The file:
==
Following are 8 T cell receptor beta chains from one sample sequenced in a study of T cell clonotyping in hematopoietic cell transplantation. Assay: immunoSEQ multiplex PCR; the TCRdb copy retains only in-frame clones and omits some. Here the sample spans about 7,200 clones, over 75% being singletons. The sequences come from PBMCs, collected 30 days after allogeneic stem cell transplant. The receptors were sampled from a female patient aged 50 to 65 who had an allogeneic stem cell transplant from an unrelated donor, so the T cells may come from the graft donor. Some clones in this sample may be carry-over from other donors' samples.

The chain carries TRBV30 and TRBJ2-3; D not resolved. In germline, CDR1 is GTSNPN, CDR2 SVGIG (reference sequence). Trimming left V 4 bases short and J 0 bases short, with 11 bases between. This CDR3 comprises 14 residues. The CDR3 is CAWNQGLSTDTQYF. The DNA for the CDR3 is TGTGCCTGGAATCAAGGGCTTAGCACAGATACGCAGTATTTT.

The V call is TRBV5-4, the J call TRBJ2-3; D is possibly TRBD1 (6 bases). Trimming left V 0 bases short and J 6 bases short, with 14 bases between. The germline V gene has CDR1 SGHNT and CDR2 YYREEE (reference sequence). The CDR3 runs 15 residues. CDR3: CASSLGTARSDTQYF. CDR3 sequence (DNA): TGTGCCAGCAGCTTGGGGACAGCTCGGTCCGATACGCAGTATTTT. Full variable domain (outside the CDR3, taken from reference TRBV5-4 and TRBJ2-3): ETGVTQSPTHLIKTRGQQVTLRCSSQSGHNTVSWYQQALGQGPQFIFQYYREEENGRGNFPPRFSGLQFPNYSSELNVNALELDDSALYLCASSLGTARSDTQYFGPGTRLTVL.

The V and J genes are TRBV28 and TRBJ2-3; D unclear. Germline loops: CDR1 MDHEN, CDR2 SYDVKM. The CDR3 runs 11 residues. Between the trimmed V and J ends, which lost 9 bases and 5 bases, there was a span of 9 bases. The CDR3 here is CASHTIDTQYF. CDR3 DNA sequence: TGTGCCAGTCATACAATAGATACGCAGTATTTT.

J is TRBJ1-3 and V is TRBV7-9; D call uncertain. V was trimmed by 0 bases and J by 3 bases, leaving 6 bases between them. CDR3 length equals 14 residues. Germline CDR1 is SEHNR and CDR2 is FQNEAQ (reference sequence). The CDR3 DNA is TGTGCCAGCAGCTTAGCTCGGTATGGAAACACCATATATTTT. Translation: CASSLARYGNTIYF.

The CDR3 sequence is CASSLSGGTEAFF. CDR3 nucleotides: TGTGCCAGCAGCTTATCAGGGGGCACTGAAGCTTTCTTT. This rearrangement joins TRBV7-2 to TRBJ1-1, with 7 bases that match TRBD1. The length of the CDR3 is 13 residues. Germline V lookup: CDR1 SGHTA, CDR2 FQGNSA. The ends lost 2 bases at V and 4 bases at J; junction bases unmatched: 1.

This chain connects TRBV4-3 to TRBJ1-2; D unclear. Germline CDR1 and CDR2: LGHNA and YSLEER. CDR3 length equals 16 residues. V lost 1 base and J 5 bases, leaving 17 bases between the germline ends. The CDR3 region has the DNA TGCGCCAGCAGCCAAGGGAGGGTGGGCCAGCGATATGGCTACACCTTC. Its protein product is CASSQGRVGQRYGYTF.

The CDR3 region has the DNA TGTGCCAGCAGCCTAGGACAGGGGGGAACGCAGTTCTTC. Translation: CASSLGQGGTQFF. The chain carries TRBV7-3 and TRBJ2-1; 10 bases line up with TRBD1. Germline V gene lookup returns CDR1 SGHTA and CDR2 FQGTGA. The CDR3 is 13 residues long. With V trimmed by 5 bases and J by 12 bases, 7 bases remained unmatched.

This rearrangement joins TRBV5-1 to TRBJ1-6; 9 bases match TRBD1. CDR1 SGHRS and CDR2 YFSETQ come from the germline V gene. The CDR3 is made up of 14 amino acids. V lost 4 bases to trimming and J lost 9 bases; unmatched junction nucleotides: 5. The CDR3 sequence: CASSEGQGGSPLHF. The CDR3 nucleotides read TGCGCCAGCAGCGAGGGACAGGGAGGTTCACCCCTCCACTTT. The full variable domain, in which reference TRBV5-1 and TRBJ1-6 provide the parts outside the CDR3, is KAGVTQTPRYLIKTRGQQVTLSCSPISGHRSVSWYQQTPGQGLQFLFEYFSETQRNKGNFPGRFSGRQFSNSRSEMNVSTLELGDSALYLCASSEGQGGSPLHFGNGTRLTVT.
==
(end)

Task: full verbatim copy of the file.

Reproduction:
Following are 8 T cell receptor beta chains from one sample sequenced in a study of T cell clonotyping in hematopoietic cell transplantation. Assay: immunoSEQ multiplex PCR; the TCRdb copy retains only in-frame clones and omits some. Here the sample spans about 7,200 clones, over 75% being singletons. The sequences come from PBMCs, collected 30 days after allogeneic stem cell transplant. The receptors were sampled from a female patient aged 50 to 65 who had an allogeneic stem cell transplant from an unrelated donor, so the T cells may come from the graft donor. Some clones in this sample may be carry-over from other donors' samples.

The chain carries TRBV30 and TRBJ2-3; D not resolved. In germline, CDR1 is GTSNPN, CDR2 SVGIG (reference sequence). Trimming left V 4 bases short and J 0 bases short, with 11 bases between. This CDR3 comprises 14 residues. The CDR3 is CAWNQGLSTDTQYF. The DNA for the CDR3 is TGTGCCTGGAATCAAGGGCTTAGCACAGATACGCAGTATTTT.

The V call is TRBV5-4, the J call TRBJ2-3; D is possibly TRBD1 (6 bases). Trimming left V 0 bases short and J 6 bases short, with 14 bases between. The germline V gene has CDR1 SGHNT and CDR2 YYREEE (reference sequence). The CDR3 runs 15 residues. CDR3: CASSLGTARSDTQYF. CDR3 sequence (DNA): TGTGCCAGCAGCTTGGGGACAGCTCGGTCCGATACGCAGTATTTT. Full variable domain (outside the CDR3, taken from reference TRBV5-4 and TRBJ2-3): ETGVTQSPTHLIKTRGQQVTLRCSSQSGHNTVSWYQQALGQGPQFIFQYYREEENGRGNFPPRFSGLQFPNYSSELNVNALELDDSALYLCASSLGTARSDTQYFGPGTRLTVL.

The V and J genes are TRBV28 and TRBJ2-3; D unclear. Germline loops: CDR1 MDHEN, CDR2 SYDVKM. The CDR3 runs 11 residues. Between the trimmed V and J ends, which lost 9 bases and 5 bases, there was a span of 9 bases. The CDR3 here is CASHTIDTQYF. CDR3 DNA sequence: TGTGCCAGTCATACAATAGATACGCAGTATTTT.

J is TRBJ1-3 and V is TRBV7-9; D call uncertain. V was trimmed by 0 bases and J by 3 bases, leaving 6 bases between them. CDR3 length equals 14 residues. Germline CDR1 is SEHNR and CDR2 is FQNEAQ (reference sequence). The CDR3 DNA is TGTGCCAGCAGCTTAGCTCGGTATGGAAACACCATATATTTT. Translation: CASSLARYGNTIYF.

The CDR3 sequence is CASSLSGGTEAFF. CDR3 nucleotides: TGTGCCAGCAGCTTATCAGGGGGCACTGAAGCTTTCTTT. This rearrangement joins TRBV7-2 to TRBJ1-1, with 7 bases that match TRBD1. The length of the CDR3 is 13 residues. Germline V lookup: CDR1 SGHTA, CDR2 FQGNSA. The ends lost 2 bases at V and 4 bases at J; junction bases unmatched: 1.

This chain connects TRBV4-3 to TRBJ1-2; D unclear. Germline CDR1 and CDR2: LGHNA and YSLEER. CDR3 length equals 16 residues. V lost 1 base and J 5 bases, leaving 17 bases between the germline ends. The CDR3 region has the DNA TGCGCCAGCAGCCAAGGGAGGGTGGGCCAGCGATATGGCTACACCTTC. Its protein product is CASSQGRVGQRYGYTF.

The CDR3 region has the DNA TGTGCCAGCAGCCTAGGACAGGGGGGAACGCAGTTCTTC. Translation: CASSLGQGGTQFF. The chain carries TRBV7-3 and TRBJ2-1; 10 bases line up with TRBD1. Germline V gene lookup returns CDR1 SGHTA and CDR2 FQGTGA. The CDR3 is 13 residues long. With V trimmed by 5 bases and J by 12 bases, 7 bases remained unmatched.

This rearrangement joins TRBV5-1 to TRBJ1-6; 9 bases match TRBD1. CDR1 SGHRS and CDR2 YFSETQ come from the germline V gene. The CDR3 is made up of 14 amino acids. V lost 4 bases to trimming and J lost 9 bases; unmatched junction nucleotides: 5. The CDR3 sequence: CASSEGQGGSPLHF. The CDR3 nucleotides read TGCGCCAGCAGCGAGGGACAGGGAGGTTCACCCCTCCACTTT. The full variable domain, in which reference TRBV5-1 and TRBJ1-6 provide the parts outside the CDR3, is KAGVTQTPRYLIKTRGQQVTLSCSPISGHRSVSWYQQTPGQGLQFLFEYFSETQRNKGNFPGRFSGRQFSNSRSEMNVSTLELGDSALYLCASSEGQGGSPLHFGNGTRLTVT.